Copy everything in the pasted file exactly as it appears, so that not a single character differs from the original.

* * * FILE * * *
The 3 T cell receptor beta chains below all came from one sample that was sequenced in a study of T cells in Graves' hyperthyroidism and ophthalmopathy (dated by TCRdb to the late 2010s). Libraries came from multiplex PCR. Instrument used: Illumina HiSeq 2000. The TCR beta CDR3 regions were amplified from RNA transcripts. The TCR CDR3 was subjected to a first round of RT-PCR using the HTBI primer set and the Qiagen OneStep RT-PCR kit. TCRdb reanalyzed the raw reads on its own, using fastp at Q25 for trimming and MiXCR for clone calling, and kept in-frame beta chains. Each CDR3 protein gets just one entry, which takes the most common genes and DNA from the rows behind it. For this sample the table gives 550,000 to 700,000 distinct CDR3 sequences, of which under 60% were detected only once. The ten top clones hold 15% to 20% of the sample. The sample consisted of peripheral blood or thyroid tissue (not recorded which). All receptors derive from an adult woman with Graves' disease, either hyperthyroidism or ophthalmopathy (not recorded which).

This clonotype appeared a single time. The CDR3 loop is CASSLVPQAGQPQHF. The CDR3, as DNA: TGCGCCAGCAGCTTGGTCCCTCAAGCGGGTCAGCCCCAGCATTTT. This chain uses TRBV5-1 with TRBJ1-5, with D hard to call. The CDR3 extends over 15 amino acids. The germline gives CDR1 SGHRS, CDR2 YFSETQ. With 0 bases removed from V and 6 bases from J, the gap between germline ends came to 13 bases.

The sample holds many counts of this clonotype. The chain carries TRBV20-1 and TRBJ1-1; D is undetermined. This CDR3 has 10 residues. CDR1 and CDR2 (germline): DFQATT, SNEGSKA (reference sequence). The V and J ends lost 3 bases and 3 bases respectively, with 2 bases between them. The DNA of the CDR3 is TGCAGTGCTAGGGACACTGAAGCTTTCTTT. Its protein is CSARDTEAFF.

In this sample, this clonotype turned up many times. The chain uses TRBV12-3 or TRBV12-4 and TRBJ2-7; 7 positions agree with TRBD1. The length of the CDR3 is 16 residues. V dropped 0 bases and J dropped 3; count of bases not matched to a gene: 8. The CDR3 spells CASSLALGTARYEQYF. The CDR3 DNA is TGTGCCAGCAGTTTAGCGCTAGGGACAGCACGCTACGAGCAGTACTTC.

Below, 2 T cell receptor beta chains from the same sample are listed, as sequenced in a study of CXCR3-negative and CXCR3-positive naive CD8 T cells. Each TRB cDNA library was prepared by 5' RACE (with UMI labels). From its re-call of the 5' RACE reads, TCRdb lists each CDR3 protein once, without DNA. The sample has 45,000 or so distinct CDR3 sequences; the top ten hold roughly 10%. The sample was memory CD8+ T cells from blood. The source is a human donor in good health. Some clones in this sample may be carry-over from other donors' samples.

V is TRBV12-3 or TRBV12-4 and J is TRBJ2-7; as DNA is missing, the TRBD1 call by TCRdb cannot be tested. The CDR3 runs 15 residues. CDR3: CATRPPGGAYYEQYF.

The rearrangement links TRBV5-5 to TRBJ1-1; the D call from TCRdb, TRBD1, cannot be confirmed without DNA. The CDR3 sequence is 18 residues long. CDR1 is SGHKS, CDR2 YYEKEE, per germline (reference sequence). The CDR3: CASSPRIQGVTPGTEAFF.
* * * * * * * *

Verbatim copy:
The 3 T cell receptor beta chains below all came from one sample that was sequenced in a study of T cells in Graves' hyperthyroidism and ophthalmopathy (dated by TCRdb to the late 2010s). Libraries came from multiplex PCR. Instrument used: Illumina HiSeq 2000. The TCR beta CDR3 regions were amplified from RNA transcripts. The TCR CDR3 was subjected to a first round of RT-PCR using the HTBI primer set and the Qiagen OneStep RT-PCR kit. TCRdb reanalyzed the raw reads on its own, using fastp at Q25 for trimming and MiXCR for clone calling, and kept in-frame beta chains. Each CDR3 protein gets just one entry, which takes the most common genes and DNA from the rows behind it. For this sample the table gives 550,000 to 700,000 distinct CDR3 sequences, of which under 60% were detected only once. The ten top clones hold 15% to 20% of the sample. The sample consisted of peripheral blood or thyroid tissue (not recorded which). All receptors derive from an adult woman with Graves' disease, either hyperthyroidism or ophthalmopathy (not recorded which).

This clonotype appeared a single time. The CDR3 loop is CASSLVPQAGQPQHF. The CDR3, as DNA: TGCGCCAGCAGCTTGGTCCCTCAAGCGGGTCAGCCCCAGCATTTT. This chain uses TRBV5-1 with TRBJ1-5, with D hard to call. The CDR3 extends over 15 amino acids. The germline gives CDR1 SGHRS, CDR2 YFSETQ. With 0 bases removed from V and 6 bases from J, the gap between germline ends came to 13 bases.

The sample holds many counts of this clonotype. The chain carries TRBV20-1 and TRBJ1-1; D is undetermined. This CDR3 has 10 residues. CDR1 and CDR2 (germline): DFQATT, SNEGSKA (reference sequence). The V and J ends lost 3 bases and 3 bases respectively, with 2 bases between them. The DNA of the CDR3 is TGCAGTGCTAGGGACACTGAAGCTTTCTTT. Its protein is CSARDTEAFF.

In this sample, this clonotype turned up many times. The chain uses TRBV12-3 or TRBV12-4 and TRBJ2-7; 7 positions agree with TRBD1. The length of the CDR3 is 16 residues. V dropped 0 bases and J dropped 3; count of bases not matched to a gene: 8. The CDR3 spells CASSLALGTARYEQYF. The CDR3 DNA is TGTGCCAGCAGTTTAGCGCTAGGGACAGCACGCTACGAGCAGTACTTC.

Below, 2 T cell receptor beta chains from the same sample are listed, as sequenced in a study of CXCR3-negative and CXCR3-positive naive CD8 T cells. Each TRB cDNA library was prepared by 5' RACE (with UMI labels). From its re-call of the 5' RACE reads, TCRdb lists each CDR3 protein once, without DNA. The sample has 45,000 or so distinct CDR3 sequences; the top ten hold roughly 10%. The sample was memory CD8+ T cells from blood. The source is a human donor in good health. Some clones in this sample may be carry-over from other donors' samples.

V is TRBV12-3 or TRBV12-4 and J is TRBJ2-7; as DNA is missing, the TRBD1 call by TCRdb cannot be tested. The CDR3 runs 15 residues. CDR3: CATRPPGGAYYEQYF.

The rearrangement links TRBV5-5 to TRBJ1-1; the D call from TCRdb, TRBD1, cannot be confirmed without DNA. The CDR3 sequence is 18 residues long. CDR1 is SGHKS, CDR2 YYEKEE, per germline (reference sequence). The CDR3: CASSPRIQGVTPGTEAFF.